- Written byElizabeth Farrell Geiger, M.A., Ed.M.
“When I dare to be powerful, to use my strength in the service of my vision, then it becomes less and less important whether I am afraid.” - Audre Lorde
I was just re-introduced to this quote by a professor of mine and was reminded of the power behind this message. Audre Lorde identified herself as “a Black lesbian mother poet” her work touched on topics such as love, racism, sexism, heterosexism, survival, motherhood, and powerful emotions such as anger and rage. In addition, she spoke a lot about her duty to “speak the truth” and the deeply embedded fear behind such a responsibility. Lorde was beautifully honest in that she discussed the paralyzing fear in having a voice and how she personally battled the desire, and often imposed through system of oppression, to self-silence.
The above quote reminded me of a similar quote from one of Lorde’s works in which she states, “your silences will not protect you.” These are two quotes that I have held onto for a while but I find them to be extremely relevant to issues surrounding race relations that our country has been and is continuing to face. Talking about race is difficult and emotionally heavy. For people of color there is often a fear of being shut down with labels such as “too sensitive” or “overreacting,” downplaying and often denying their lived reality. For White people there tends to be a fear of saying the wrong thing or coming off as “offensive.” Of course for White people there is also the privilege to not address race at all and to walk away from these conversations… but that is something I could write a whole other blog post about. As for this post I would like to focus on the fear behind having a voice.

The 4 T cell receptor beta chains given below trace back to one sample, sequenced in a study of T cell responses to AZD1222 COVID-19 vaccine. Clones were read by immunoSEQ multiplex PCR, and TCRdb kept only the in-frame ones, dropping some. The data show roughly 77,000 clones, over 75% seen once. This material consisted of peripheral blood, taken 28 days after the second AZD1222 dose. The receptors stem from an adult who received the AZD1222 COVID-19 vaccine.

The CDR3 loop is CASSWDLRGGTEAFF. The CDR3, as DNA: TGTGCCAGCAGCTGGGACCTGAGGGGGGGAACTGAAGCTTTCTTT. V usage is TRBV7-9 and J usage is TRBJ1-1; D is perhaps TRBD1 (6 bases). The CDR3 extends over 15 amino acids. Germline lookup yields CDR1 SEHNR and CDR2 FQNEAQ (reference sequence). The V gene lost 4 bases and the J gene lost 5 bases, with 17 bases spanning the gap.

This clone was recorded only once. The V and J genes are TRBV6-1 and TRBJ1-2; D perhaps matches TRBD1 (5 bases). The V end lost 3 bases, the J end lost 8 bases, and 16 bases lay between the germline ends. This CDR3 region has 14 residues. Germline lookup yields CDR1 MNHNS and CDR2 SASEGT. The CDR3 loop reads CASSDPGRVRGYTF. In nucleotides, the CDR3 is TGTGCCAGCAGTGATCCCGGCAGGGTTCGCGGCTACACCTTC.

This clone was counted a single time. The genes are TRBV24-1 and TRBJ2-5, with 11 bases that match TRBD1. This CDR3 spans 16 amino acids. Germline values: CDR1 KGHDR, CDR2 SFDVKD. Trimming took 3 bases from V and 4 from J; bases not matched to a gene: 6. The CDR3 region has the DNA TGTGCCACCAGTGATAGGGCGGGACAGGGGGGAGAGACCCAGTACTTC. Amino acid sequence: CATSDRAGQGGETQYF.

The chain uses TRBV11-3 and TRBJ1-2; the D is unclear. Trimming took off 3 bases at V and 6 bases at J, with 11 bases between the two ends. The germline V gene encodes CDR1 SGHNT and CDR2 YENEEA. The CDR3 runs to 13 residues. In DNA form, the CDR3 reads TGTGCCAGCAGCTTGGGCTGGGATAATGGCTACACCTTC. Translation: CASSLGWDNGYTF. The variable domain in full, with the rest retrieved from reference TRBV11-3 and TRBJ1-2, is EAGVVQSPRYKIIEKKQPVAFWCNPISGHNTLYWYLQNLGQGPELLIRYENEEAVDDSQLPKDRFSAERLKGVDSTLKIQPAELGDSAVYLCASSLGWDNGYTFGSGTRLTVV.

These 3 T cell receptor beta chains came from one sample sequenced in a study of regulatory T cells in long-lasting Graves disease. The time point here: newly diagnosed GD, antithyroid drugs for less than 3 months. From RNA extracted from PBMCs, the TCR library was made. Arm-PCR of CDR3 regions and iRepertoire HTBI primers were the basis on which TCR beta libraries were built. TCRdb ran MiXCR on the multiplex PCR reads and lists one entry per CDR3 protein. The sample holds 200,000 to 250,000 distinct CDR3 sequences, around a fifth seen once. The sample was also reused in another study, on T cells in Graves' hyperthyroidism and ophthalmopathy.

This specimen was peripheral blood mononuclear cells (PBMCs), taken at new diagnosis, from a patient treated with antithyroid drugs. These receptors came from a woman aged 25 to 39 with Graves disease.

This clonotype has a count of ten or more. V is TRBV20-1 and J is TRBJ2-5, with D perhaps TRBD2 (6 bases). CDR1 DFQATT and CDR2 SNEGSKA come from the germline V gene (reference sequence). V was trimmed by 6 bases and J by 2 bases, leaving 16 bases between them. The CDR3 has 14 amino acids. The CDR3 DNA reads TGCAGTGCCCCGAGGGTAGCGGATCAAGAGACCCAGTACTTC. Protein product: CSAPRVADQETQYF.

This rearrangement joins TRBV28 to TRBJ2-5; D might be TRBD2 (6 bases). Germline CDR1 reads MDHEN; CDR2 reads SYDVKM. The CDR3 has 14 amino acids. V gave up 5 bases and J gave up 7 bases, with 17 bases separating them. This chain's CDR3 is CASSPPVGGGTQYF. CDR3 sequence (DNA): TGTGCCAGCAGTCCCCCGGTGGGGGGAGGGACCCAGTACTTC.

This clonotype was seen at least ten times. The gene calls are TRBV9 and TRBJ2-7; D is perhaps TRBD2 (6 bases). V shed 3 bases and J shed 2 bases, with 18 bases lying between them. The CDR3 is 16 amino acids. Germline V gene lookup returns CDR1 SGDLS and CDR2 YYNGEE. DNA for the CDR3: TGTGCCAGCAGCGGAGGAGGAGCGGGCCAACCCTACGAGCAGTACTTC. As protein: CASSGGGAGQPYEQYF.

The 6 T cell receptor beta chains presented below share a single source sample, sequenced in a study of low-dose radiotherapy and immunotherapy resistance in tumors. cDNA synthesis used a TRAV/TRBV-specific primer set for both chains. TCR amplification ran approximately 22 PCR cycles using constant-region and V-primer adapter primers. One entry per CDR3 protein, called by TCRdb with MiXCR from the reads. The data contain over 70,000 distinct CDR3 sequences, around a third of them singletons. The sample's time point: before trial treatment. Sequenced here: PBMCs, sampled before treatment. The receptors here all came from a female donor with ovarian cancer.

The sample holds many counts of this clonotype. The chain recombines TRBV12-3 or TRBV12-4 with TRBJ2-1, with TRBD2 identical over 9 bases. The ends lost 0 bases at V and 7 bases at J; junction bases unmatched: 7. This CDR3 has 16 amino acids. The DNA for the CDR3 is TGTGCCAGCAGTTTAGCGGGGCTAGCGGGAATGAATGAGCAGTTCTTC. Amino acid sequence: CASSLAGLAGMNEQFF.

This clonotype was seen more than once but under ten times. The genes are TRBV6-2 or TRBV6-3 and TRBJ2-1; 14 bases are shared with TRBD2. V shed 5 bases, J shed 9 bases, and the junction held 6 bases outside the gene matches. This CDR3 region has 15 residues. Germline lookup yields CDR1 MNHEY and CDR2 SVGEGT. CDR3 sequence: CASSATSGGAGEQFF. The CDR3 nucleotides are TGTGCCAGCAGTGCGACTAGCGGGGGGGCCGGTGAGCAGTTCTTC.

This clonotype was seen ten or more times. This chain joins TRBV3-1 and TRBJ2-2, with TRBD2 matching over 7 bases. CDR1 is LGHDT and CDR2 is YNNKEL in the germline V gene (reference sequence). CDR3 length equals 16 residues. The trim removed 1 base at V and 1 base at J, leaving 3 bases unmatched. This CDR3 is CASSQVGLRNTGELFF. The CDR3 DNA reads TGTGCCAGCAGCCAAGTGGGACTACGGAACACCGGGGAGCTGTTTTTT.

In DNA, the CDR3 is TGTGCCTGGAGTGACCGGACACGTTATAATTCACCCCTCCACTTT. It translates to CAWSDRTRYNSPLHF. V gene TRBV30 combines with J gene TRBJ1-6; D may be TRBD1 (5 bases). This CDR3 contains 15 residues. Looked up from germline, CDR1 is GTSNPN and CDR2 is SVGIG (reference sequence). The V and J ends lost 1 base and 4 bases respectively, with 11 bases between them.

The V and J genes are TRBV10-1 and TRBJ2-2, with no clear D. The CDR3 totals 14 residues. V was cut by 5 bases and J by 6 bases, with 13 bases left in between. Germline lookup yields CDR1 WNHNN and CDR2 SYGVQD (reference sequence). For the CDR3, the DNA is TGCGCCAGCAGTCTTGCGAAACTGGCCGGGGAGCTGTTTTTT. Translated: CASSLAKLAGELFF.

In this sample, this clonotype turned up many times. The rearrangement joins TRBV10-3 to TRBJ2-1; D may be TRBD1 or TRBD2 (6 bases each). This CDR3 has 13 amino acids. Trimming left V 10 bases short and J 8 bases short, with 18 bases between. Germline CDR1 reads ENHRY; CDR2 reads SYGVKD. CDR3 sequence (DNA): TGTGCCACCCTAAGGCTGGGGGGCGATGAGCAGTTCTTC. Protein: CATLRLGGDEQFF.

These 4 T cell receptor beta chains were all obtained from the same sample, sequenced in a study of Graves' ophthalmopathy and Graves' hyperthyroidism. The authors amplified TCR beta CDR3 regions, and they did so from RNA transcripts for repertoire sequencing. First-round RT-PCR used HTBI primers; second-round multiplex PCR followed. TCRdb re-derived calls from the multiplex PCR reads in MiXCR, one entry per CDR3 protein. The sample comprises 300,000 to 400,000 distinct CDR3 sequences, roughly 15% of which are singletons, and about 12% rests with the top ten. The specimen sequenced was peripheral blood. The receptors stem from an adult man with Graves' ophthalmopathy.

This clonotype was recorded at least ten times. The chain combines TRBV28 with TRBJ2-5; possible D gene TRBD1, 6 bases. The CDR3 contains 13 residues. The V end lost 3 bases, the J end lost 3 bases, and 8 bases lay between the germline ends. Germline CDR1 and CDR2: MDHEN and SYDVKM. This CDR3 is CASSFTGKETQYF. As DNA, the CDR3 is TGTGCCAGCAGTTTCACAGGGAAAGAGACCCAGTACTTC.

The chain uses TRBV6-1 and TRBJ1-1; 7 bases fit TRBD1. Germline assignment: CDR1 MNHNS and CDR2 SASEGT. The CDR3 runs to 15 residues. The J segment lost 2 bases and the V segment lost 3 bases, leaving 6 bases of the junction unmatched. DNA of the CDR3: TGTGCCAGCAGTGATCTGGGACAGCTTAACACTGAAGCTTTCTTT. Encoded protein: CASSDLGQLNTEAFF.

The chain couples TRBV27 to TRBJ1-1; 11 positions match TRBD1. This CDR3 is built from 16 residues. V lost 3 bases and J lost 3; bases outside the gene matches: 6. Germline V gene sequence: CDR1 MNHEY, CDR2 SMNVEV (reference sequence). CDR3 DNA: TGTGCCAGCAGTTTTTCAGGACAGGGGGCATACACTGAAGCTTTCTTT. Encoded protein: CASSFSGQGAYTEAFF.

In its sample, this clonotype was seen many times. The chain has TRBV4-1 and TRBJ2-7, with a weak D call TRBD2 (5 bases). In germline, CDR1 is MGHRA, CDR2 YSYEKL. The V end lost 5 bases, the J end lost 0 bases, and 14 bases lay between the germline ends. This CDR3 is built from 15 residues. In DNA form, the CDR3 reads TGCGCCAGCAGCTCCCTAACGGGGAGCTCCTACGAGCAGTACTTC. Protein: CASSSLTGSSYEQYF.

This fear as Lorde talks about, “protects no one” and it takes “power” and “strength” to speak up about the things you believe to be important and necessary for change. Now I could go on and on about this topic but for the purpose of this post I simply want to share Lorde’s wisdom and challenge you all to have a voice. I like to revisit Audre Lorde’s work from time to time to remind myself that yes it is normal to be afraid but that this fear is not important, it is my voice that matters.